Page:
A federal judge handed down the first prison sentence Friday in the Gun Trace Task Force case, ordering five years behind bars for a man who helped a member of the corrupt unit carry out a $20,000 robbery.
At the sentencing hearing for David Kendall Rahim, federal prosecutors also revealed new allegations against him and his cousin, Baltimore Police Det. Jemell Rayam, saying they took part in two previously undisclosed robberies a decade ago, including one that netted $50,000.
Rahim pleaded guilty last fall to charges that he was recruited in 2014 by Rayam to rob a couple who owned a pigeon store in South Baltimore’s Brooklyn neighborhood. Rayam and members of his unit had executed a search warrant at the couple’s business, where Rayam saw the cash.
That night, he gave police gear and his gun to friend Thomas Robert Finnegan and Rahim, who entered the home pretending to be officers and stole the cash. Finnegan also pleaded guilty.
Reporter Justin Fenton on the guilty verdicts read in the trial of Baltimore detectives Daniel Hersl and Marcus Taylor. (Kevin Richardson / Baltimore Sun video)
Assistant U.S. Attorney Derek Hines said the two men were captured on surveillance footage before disabling the security system. Inside, Finnegan pointed a gun at the couple and told them to sit still and be quiet. Rayam, who worried the couple would recognize him from the search warrant, stayed behind to keep watch.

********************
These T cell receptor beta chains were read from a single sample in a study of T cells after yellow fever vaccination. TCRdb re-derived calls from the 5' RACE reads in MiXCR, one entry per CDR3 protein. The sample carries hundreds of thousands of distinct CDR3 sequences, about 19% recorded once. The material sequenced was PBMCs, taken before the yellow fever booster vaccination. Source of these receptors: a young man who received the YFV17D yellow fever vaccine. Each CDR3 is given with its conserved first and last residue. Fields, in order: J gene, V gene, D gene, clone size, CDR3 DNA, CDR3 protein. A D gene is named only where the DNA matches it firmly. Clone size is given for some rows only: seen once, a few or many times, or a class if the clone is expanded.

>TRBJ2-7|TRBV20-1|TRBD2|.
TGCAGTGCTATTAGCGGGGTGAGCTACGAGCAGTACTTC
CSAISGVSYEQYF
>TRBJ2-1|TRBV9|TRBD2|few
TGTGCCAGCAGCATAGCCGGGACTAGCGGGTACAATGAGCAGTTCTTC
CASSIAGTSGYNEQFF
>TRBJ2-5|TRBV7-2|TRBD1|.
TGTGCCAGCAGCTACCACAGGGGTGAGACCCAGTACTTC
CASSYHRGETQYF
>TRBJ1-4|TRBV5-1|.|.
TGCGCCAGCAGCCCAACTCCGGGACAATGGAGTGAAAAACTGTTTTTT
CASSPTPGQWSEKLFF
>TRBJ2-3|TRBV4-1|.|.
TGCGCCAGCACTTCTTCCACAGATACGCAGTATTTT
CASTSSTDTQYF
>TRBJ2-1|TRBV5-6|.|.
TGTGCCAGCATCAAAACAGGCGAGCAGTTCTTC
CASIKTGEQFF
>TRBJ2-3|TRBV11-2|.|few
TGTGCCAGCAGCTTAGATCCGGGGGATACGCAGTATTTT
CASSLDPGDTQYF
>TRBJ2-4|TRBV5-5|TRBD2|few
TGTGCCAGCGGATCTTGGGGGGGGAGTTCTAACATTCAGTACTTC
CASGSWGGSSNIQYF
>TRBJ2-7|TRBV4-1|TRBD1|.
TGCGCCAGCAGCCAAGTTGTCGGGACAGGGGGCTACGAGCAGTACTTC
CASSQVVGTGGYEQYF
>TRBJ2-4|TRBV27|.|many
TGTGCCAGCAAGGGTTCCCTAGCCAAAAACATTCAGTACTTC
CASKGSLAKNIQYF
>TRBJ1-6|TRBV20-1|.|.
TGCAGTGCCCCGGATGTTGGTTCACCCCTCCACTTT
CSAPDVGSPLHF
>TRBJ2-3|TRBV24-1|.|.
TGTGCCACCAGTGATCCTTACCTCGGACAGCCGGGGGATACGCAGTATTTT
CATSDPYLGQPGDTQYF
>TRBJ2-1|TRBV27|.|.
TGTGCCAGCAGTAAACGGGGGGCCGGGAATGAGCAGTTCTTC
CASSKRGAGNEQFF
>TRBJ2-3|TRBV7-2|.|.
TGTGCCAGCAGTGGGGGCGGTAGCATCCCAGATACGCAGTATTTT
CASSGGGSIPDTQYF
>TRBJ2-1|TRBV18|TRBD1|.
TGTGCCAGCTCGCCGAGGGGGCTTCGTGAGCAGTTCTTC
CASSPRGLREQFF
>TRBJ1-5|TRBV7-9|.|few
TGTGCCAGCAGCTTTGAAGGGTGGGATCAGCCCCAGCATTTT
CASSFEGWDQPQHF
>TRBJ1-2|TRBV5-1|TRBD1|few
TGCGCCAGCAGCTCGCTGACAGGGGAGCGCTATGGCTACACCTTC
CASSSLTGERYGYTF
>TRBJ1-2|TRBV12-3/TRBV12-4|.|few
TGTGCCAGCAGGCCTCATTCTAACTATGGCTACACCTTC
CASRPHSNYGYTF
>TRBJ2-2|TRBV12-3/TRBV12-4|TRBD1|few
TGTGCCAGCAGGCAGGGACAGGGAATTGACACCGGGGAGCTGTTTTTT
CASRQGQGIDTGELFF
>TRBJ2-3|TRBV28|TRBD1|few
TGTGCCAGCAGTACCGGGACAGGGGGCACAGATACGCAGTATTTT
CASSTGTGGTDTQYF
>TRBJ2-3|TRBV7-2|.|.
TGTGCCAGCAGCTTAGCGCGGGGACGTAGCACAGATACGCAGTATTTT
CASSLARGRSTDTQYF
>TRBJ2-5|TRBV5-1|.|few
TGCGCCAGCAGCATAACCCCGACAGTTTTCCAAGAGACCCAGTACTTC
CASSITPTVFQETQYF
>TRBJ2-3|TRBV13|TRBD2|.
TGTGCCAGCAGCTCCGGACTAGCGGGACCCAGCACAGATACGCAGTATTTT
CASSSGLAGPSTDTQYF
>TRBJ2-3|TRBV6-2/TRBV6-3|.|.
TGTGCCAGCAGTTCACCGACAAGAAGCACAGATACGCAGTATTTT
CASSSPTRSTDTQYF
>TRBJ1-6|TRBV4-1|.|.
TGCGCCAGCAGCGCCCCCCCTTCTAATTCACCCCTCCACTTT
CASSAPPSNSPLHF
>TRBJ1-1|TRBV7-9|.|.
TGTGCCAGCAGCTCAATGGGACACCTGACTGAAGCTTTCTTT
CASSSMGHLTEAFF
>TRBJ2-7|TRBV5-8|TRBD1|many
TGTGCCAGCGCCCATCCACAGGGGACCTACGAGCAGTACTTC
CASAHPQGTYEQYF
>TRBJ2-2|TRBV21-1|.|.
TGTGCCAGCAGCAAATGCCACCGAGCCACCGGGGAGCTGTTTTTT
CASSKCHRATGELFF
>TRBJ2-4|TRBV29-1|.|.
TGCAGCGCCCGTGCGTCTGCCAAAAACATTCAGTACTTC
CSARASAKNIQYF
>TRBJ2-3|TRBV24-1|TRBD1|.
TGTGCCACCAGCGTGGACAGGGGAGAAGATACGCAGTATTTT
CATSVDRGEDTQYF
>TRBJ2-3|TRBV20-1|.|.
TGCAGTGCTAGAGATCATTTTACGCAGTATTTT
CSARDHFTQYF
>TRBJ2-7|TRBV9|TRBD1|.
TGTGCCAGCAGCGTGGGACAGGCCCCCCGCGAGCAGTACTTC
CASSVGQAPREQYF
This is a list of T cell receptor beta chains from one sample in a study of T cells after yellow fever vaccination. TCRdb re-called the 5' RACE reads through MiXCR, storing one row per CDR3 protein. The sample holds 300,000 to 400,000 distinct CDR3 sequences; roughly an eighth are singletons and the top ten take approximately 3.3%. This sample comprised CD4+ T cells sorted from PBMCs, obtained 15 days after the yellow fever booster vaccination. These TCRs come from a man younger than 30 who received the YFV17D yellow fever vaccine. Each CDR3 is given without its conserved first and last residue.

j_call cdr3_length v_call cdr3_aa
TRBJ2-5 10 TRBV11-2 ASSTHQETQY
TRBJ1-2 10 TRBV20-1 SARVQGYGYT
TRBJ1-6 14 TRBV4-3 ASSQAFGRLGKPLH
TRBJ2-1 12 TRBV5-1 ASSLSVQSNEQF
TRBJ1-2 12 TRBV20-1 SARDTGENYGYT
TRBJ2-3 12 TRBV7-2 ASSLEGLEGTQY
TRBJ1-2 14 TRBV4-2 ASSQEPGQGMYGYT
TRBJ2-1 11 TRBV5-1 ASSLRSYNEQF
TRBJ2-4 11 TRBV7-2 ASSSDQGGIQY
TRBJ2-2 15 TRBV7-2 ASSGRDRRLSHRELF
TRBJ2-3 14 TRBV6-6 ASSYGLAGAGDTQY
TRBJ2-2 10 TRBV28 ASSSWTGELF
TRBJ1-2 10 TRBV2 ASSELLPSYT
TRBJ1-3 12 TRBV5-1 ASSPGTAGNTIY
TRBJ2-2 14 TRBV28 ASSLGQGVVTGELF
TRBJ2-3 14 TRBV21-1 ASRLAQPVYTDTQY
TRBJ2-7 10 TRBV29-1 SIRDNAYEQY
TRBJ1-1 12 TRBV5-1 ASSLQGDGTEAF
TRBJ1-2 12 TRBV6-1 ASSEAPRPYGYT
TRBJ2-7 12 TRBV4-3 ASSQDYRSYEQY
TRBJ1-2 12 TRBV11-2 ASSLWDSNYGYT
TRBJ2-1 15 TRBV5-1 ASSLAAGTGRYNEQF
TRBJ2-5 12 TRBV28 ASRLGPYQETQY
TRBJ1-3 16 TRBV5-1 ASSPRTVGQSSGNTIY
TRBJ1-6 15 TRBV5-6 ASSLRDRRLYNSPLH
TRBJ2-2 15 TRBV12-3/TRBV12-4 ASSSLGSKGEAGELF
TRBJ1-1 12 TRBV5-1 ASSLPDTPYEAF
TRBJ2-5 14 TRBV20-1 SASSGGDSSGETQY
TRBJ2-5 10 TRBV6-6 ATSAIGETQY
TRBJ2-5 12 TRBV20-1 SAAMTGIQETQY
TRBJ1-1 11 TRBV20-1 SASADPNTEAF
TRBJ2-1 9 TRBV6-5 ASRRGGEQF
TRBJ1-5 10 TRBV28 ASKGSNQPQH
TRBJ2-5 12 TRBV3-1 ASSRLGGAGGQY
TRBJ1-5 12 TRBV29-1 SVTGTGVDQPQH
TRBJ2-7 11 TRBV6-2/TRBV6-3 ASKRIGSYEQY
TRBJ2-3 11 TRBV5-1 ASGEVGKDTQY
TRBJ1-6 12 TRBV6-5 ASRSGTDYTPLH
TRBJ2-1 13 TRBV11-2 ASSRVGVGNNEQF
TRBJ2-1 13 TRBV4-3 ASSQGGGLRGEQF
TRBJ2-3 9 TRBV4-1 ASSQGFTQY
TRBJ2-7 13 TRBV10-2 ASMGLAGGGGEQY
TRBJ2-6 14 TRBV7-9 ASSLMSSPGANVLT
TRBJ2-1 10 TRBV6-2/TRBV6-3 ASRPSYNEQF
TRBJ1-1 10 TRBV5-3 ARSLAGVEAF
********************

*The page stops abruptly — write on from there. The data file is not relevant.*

Hines said the robbery “could’ve gone very, very wrong if the witnesses had not complied.”
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Rayam is among the eight Baltimore Police officers who have either pleaded guilty or were found guilty at trial, and has been cooperating with the government in hopes of receiving a credit at sentencing. Rayam has admitted to crimes dating back a decade. His sentencing has not been scheduled.
Hines said the pigeon store robbery was not isolated for Rahim. He said prosecutors have determined that in 2007 or 2008 Rahim and Rayam entered a home after receiving a key from another, unnamed officer, and stole a couple hundred dollars. A year later, Hines said, a source of information for Rayam told him that a drug dealer had $50,000 inside a home, and left a window open for Rayam so he could steal it when the dealer left.
Timeline following the federal racketeering case of Baltimore's Gun Trace Task Force.
May 28, 2019 at 12:00 PM
Sentencing guidelines called for Rahim to receive more than nine years in prison, including a mandatory seven years for a charge of committing a crime of violence with a handgun. U.S. District Judge Catherine Blake said Rahim’s sentence should not be that high, but that it was an “extremely serious” offense that called for five years of incarceration.
Rahim has worked for the past six years for the Office of the Chief Medical Examiner as an autopsy technician, and his attorney William Welch asked for two years in prison. The medical examiner’s office said Rahim had been an exceptional employee and would be considered for re-hiring.
Blake imposed restitution payments for the stolen money, and Welch, in arguing for a lesser sentence, said Rahim has the best chance to repay the victims.